Swans and billowing fabric were recurring features in On Common Ground. Black swans appeared at First and Second beaches in the works of Kerri Weymouth, on a totem pole, and Julie Briggs, in a formation of paper birds streaming down the riverbank. The title of the latter, Yes Faux Nature is a Real Trend, is explained in the program as referencing Glen Albrecht’s term ‘solastalgia’ to describe anxiety in response to negative environmental change.

Tangible Spirit (detail), Emma Burden Piltz, On Common Ground, CAD Factory

Tangible Spirit (detail), Emma Burden Piltz, On Common Ground, CAD Factory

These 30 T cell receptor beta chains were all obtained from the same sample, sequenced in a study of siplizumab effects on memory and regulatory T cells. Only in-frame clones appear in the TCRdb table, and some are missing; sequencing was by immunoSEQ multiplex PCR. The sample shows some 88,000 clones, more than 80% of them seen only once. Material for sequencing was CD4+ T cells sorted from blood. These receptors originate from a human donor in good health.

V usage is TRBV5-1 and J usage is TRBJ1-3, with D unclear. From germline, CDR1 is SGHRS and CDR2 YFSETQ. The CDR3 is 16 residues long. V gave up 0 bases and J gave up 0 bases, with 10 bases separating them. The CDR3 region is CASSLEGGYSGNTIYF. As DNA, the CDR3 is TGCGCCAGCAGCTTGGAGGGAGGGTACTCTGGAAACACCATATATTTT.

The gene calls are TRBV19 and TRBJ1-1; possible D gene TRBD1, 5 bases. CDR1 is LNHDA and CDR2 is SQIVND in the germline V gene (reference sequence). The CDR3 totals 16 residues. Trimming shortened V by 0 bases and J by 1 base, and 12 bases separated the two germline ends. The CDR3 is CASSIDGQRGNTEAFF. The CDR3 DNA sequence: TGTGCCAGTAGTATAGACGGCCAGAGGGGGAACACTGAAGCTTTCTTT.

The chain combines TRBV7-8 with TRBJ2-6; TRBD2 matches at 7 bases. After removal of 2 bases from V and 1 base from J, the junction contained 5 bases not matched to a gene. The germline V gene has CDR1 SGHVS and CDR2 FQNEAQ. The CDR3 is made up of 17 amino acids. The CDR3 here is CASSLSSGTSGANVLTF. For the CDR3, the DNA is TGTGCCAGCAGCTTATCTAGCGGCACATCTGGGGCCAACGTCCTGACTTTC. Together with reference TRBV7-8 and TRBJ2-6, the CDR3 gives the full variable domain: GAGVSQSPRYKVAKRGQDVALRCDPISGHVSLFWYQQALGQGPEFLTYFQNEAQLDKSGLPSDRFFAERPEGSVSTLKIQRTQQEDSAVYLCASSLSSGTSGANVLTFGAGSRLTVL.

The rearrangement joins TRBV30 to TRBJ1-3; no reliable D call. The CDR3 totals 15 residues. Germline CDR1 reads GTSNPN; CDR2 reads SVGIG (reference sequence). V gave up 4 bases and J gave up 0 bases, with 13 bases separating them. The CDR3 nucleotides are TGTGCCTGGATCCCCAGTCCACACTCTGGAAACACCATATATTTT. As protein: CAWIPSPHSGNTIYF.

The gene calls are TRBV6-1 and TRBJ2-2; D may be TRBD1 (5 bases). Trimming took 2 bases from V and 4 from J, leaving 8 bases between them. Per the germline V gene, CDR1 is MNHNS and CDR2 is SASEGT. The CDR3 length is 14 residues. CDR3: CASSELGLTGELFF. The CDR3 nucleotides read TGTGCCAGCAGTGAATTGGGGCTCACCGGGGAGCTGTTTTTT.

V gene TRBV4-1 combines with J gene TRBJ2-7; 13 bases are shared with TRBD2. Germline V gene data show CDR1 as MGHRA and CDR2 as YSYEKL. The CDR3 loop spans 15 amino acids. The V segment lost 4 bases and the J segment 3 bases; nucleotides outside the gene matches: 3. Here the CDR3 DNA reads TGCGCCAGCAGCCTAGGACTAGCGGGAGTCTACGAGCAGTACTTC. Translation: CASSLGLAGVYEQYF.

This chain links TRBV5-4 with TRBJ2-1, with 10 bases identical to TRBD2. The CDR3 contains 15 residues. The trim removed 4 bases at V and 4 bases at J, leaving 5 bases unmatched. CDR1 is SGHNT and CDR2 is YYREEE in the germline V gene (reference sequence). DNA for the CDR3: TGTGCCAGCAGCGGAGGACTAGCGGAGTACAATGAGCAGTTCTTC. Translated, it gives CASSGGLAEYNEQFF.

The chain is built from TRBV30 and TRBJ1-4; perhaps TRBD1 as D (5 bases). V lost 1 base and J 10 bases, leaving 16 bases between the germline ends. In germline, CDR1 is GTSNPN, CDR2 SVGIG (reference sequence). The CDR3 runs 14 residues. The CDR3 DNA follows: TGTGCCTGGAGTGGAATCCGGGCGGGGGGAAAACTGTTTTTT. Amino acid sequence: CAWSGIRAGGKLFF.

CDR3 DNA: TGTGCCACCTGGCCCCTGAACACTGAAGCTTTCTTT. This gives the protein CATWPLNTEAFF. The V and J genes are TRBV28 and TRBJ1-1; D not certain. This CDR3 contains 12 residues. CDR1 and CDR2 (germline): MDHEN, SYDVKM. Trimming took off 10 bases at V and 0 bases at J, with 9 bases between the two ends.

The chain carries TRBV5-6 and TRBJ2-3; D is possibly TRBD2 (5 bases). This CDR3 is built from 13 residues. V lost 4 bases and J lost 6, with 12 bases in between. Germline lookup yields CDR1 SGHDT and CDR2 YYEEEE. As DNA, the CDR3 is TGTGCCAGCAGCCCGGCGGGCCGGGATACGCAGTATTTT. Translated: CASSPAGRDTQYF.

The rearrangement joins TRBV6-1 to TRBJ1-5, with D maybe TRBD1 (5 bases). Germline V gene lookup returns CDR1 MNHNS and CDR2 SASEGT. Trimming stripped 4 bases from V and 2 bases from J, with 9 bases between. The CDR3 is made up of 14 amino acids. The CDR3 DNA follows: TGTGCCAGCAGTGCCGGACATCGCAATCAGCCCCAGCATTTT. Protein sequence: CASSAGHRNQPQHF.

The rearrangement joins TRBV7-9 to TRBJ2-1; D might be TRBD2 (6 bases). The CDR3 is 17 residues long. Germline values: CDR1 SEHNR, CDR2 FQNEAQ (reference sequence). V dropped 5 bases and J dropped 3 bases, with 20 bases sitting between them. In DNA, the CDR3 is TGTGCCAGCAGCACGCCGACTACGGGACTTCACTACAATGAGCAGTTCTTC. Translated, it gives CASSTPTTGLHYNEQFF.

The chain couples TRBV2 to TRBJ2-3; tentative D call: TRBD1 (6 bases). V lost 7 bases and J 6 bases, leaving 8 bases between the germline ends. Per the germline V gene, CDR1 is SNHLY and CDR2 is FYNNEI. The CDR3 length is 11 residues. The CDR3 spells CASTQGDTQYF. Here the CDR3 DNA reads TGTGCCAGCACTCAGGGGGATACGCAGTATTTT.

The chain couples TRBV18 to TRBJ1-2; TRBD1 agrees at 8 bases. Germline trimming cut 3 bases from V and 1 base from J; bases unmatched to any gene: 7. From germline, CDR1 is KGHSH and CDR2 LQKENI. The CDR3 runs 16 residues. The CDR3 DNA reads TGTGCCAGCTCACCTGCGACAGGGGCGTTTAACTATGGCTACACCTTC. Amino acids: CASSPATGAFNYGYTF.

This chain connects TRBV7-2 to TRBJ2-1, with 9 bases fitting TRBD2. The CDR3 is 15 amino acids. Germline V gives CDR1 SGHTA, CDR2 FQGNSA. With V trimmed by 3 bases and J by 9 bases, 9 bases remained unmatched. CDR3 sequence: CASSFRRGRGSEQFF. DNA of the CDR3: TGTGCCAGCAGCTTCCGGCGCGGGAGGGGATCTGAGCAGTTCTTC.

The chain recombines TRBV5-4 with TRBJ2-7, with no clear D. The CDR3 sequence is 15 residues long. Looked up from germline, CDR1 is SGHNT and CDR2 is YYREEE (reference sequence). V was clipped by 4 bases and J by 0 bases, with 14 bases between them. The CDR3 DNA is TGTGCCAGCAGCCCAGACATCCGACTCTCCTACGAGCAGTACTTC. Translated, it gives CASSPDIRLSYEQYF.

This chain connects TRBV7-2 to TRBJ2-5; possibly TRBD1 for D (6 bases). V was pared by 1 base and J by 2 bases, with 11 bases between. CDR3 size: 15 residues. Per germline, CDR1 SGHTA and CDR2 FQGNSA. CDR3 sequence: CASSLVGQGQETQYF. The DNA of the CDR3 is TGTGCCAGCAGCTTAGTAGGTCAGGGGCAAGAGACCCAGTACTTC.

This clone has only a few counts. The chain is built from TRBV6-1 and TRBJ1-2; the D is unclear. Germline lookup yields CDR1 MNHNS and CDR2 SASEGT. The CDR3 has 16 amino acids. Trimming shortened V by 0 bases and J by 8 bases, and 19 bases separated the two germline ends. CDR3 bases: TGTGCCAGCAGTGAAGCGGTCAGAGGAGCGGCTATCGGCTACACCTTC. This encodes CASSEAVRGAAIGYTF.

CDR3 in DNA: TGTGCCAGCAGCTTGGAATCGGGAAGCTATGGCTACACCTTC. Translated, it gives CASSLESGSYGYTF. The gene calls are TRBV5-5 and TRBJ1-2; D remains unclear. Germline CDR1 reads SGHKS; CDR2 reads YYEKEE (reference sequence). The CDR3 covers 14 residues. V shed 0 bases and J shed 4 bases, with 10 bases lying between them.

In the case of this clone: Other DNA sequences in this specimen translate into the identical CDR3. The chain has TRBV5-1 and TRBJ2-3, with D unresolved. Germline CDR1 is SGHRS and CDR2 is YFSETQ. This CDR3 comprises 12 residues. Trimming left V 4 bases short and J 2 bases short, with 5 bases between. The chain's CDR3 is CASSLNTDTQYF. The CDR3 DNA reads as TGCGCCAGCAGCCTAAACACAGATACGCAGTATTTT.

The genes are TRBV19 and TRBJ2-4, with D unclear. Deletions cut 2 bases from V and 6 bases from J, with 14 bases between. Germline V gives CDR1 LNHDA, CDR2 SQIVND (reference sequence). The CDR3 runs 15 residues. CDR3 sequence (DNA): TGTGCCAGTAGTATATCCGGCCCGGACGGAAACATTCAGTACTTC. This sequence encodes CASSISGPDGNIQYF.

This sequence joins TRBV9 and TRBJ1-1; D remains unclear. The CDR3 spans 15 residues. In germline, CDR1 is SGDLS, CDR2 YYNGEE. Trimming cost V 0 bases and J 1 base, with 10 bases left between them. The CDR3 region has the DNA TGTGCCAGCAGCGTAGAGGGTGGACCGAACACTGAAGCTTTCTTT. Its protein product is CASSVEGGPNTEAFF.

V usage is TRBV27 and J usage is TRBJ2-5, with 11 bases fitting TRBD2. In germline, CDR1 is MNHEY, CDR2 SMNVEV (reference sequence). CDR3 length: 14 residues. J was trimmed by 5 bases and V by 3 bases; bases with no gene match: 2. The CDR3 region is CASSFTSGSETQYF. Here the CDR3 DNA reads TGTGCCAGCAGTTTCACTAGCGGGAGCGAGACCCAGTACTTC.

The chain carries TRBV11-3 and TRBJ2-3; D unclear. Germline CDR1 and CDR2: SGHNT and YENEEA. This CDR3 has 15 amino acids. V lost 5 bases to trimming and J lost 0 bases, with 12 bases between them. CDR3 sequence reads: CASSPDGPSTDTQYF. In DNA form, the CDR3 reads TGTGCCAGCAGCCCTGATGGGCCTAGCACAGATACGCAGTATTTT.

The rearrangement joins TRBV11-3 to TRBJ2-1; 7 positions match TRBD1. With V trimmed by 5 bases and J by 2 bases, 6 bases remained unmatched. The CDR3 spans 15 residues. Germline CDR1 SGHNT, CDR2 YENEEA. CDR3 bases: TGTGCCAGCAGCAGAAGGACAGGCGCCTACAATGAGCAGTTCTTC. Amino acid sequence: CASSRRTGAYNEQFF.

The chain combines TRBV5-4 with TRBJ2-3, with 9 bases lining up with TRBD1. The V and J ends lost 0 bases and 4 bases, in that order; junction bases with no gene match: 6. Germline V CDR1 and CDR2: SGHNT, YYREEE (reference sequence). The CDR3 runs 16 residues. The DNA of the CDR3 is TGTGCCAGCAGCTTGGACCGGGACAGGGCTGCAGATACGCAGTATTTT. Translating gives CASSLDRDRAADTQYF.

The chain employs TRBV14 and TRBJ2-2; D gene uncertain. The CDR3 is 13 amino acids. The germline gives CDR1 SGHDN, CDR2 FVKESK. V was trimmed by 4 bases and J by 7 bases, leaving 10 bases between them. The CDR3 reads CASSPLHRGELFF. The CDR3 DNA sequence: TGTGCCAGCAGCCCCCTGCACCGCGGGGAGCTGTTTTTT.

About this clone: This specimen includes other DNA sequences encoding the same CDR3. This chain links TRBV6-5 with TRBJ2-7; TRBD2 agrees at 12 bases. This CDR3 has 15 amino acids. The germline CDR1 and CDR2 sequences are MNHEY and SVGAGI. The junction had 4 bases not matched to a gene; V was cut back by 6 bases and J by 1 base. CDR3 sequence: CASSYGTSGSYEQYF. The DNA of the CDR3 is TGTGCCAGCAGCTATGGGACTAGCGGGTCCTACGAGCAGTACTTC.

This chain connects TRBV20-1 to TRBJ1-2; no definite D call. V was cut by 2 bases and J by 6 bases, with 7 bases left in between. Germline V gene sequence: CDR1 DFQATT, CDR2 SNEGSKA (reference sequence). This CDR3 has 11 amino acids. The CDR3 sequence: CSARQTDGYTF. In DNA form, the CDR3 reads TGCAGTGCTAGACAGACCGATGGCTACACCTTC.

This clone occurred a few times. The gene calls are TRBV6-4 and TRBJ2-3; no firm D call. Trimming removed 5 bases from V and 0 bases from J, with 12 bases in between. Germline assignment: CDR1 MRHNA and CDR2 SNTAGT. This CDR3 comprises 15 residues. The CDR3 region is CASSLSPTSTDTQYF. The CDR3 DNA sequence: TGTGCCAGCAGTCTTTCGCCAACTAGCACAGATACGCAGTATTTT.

Tangible Spirit (detail), Emma Burden Piltz, On Common Ground, CAD Factory

Fabric on site took many forms, including kites, quilts and an extensive variety of eco-dyed sheets that were the result of workshops with local artists and Nicole Barakat earlier this year. There were many shades but also beautiful details, such as printing the shapes of leaves and branches.

Emma Burden-Piltz is one local artist whose practice has blossomed through collaboration with The Cad Factory. When I interviewed the artist for Western River Arts she identified circular motifs as an element from the landscape incorporated into her collections of found and reworked objects. In Tangible Spirit, Burden-Piltz hung eco-dyed fabrics to give form to the movement of air, as well as shaping structures that resembled fishing traps. Up close I spotted hand-sewn circles.